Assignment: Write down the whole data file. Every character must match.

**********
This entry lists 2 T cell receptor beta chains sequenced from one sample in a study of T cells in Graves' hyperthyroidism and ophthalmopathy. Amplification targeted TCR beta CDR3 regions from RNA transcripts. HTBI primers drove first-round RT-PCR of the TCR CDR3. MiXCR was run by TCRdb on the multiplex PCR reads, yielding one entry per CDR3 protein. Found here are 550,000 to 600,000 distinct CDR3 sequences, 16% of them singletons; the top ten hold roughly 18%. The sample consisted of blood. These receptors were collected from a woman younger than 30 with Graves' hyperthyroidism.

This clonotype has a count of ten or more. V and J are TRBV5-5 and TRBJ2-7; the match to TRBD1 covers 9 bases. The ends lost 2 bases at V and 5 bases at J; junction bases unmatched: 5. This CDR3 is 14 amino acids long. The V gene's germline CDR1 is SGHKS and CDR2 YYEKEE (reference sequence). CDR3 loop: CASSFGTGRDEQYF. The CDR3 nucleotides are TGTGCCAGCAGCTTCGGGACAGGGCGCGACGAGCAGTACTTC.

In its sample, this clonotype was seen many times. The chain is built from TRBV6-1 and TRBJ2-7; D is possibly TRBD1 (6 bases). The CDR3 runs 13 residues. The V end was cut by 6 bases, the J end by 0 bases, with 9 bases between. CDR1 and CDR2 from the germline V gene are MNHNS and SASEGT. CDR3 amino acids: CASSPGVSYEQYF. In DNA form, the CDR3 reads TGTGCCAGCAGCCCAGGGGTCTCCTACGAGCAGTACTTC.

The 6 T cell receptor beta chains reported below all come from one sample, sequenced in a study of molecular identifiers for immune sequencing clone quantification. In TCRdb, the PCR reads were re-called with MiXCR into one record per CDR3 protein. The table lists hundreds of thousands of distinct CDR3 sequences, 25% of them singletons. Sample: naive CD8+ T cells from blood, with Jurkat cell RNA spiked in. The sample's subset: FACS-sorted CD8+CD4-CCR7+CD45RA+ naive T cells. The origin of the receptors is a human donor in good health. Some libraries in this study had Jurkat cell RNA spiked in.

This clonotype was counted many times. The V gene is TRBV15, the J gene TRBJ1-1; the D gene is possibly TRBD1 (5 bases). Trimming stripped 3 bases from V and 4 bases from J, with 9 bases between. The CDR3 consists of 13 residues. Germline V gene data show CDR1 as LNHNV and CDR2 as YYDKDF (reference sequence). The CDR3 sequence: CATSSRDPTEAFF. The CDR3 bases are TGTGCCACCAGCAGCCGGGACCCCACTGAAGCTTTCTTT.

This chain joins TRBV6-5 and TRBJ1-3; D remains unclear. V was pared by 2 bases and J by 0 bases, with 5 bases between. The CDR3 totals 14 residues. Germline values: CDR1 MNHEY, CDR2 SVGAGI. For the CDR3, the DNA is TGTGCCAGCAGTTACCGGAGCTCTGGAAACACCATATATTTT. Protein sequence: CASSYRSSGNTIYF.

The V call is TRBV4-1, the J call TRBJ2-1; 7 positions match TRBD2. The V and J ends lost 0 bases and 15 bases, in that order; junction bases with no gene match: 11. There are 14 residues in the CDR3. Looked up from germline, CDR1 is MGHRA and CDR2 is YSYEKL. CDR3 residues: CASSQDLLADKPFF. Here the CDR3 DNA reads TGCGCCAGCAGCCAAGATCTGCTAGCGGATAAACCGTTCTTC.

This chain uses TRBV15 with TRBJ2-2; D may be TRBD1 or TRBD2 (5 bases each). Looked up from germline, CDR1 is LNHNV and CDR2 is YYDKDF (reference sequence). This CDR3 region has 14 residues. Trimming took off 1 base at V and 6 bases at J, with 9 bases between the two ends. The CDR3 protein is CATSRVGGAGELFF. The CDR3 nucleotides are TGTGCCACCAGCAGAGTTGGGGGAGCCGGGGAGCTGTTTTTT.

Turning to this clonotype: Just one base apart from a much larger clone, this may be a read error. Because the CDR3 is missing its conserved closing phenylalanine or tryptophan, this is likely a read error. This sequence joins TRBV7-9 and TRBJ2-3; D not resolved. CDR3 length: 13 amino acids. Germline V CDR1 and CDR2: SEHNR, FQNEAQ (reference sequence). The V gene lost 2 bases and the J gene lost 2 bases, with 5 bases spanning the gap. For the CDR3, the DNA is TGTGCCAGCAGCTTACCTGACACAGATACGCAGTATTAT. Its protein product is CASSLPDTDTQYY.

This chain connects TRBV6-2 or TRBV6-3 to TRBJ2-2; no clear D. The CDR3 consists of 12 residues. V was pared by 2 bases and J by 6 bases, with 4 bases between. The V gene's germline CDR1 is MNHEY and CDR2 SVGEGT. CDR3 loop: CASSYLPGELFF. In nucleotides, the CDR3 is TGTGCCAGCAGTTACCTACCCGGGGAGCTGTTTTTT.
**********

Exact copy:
This entry lists 2 T cell receptor beta chains sequenced from one sample in a study of T cells in Graves' hyperthyroidism and ophthalmopathy. Amplification targeted TCR beta CDR3 regions from RNA transcripts. HTBI primers drove first-round RT-PCR of the TCR CDR3. MiXCR was run by TCRdb on the multiplex PCR reads, yielding one entry per CDR3 protein. Found here are 550,000 to 600,000 distinct CDR3 sequences, 16% of them singletons; the top ten hold roughly 18%. The sample consisted of blood. These receptors were collected from a woman younger than 30 with Graves' hyperthyroidism.

This clonotype has a count of ten or more. V and J are TRBV5-5 and TRBJ2-7; the match to TRBD1 covers 9 bases. The ends lost 2 bases at V and 5 bases at J; junction bases unmatched: 5. This CDR3 is 14 amino acids long. The V gene's germline CDR1 is SGHKS and CDR2 YYEKEE (reference sequence). CDR3 loop: CASSFGTGRDEQYF. The CDR3 nucleotides are TGTGCCAGCAGCTTCGGGACAGGGCGCGACGAGCAGTACTTC.

In its sample, this clonotype was seen many times. The chain is built from TRBV6-1 and TRBJ2-7; D is possibly TRBD1 (6 bases). The CDR3 runs 13 residues. The V end was cut by 6 bases, the J end by 0 bases, with 9 bases between. CDR1 and CDR2 from the germline V gene are MNHNS and SASEGT. CDR3 amino acids: CASSPGVSYEQYF. In DNA form, the CDR3 reads TGTGCCAGCAGCCCAGGGGTCTCCTACGAGCAGTACTTC.

The 6 T cell receptor beta chains reported below all come from one sample, sequenced in a study of molecular identifiers for immune sequencing clone quantification. In TCRdb, the PCR reads were re-called with MiXCR into one record per CDR3 protein. The table lists hundreds of thousands of distinct CDR3 sequences, 25% of them singletons. Sample: naive CD8+ T cells from blood, with Jurkat cell RNA spiked in. The sample's subset: FACS-sorted CD8+CD4-CCR7+CD45RA+ naive T cells. The origin of the receptors is a human donor in good health. Some libraries in this study had Jurkat cell RNA spiked in.

This clonotype was counted many times. The V gene is TRBV15, the J gene TRBJ1-1; the D gene is possibly TRBD1 (5 bases). Trimming stripped 3 bases from V and 4 bases from J, with 9 bases between. The CDR3 consists of 13 residues. Germline V gene data show CDR1 as LNHNV and CDR2 as YYDKDF (reference sequence). The CDR3 sequence: CATSSRDPTEAFF. The CDR3 bases are TGTGCCACCAGCAGCCGGGACCCCACTGAAGCTTTCTTT.

This chain joins TRBV6-5 and TRBJ1-3; D remains unclear. V was pared by 2 bases and J by 0 bases, with 5 bases between. The CDR3 totals 14 residues. Germline values: CDR1 MNHEY, CDR2 SVGAGI. For the CDR3, the DNA is TGTGCCAGCAGTTACCGGAGCTCTGGAAACACCATATATTTT. Protein sequence: CASSYRSSGNTIYF.

The V call is TRBV4-1, the J call TRBJ2-1; 7 positions match TRBD2. The V and J ends lost 0 bases and 15 bases, in that order; junction bases with no gene match: 11. There are 14 residues in the CDR3. Looked up from germline, CDR1 is MGHRA and CDR2 is YSYEKL. CDR3 residues: CASSQDLLADKPFF. Here the CDR3 DNA reads TGCGCCAGCAGCCAAGATCTGCTAGCGGATAAACCGTTCTTC.

This chain uses TRBV15 with TRBJ2-2; D may be TRBD1 or TRBD2 (5 bases each). Looked up from germline, CDR1 is LNHNV and CDR2 is YYDKDF (reference sequence). This CDR3 region has 14 residues. Trimming took off 1 base at V and 6 bases at J, with 9 bases between the two ends. The CDR3 protein is CATSRVGGAGELFF. The CDR3 nucleotides are TGTGCCACCAGCAGAGTTGGGGGAGCCGGGGAGCTGTTTTTT.

Turning to this clonotype: Just one base apart from a much larger clone, this may be a read error. Because the CDR3 is missing its conserved closing phenylalanine or tryptophan, this is likely a read error. This sequence joins TRBV7-9 and TRBJ2-3; D not resolved. CDR3 length: 13 amino acids. Germline V CDR1 and CDR2: SEHNR, FQNEAQ (reference sequence). The V gene lost 2 bases and the J gene lost 2 bases, with 5 bases spanning the gap. For the CDR3, the DNA is TGTGCCAGCAGCTTACCTGACACAGATACGCAGTATTAT. Its protein product is CASSLPDTDTQYY.

This chain connects TRBV6-2 or TRBV6-3 to TRBJ2-2; no clear D. The CDR3 consists of 12 residues. V was pared by 2 bases and J by 6 bases, with 4 bases between. The V gene's germline CDR1 is MNHEY and CDR2 SVGEGT. CDR3 loop: CASSYLPGELFF. In nucleotides, the CDR3 is TGTGCCAGCAGTTACCTACCCGGGGAGCTGTTTTTT.